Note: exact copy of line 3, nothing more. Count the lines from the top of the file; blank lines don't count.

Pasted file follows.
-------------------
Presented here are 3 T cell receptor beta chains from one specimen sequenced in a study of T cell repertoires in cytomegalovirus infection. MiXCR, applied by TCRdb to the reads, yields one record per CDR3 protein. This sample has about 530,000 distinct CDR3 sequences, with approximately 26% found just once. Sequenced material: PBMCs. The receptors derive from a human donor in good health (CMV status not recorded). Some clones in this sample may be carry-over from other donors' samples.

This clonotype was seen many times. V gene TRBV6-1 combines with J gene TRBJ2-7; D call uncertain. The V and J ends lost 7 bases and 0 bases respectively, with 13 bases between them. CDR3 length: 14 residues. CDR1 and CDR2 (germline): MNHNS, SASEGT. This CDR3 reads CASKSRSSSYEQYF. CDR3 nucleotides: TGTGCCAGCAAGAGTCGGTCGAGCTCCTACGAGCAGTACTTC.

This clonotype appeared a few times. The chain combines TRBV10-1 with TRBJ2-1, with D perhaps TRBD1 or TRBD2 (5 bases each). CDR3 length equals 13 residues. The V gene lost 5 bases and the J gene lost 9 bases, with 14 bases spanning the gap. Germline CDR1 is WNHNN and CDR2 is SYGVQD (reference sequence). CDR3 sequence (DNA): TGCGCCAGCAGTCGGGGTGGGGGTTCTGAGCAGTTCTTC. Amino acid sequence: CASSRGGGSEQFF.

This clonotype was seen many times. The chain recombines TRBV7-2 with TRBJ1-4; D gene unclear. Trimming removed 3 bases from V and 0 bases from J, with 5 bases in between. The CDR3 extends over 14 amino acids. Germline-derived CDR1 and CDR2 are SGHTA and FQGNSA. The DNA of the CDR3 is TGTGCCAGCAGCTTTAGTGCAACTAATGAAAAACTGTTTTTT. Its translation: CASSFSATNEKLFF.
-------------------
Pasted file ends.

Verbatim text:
This clonotype appeared a few times. The chain combines TRBV10-1 with TRBJ2-1, with D perhaps TRBD1 or TRBD2 (5 bases each). CDR3 length equals 13 residues. The V gene lost 5 bases and the J gene lost 9 bases, with 14 bases spanning the gap. Germline CDR1 is WNHNN and CDR2 is SYGVQD (reference sequence). CDR3 sequence (DNA): TGCGCCAGCAGTCGGGGTGGGGGTTCTGAGCAGTTCTTC. Amino acid sequence: CASSRGGGSEQFF.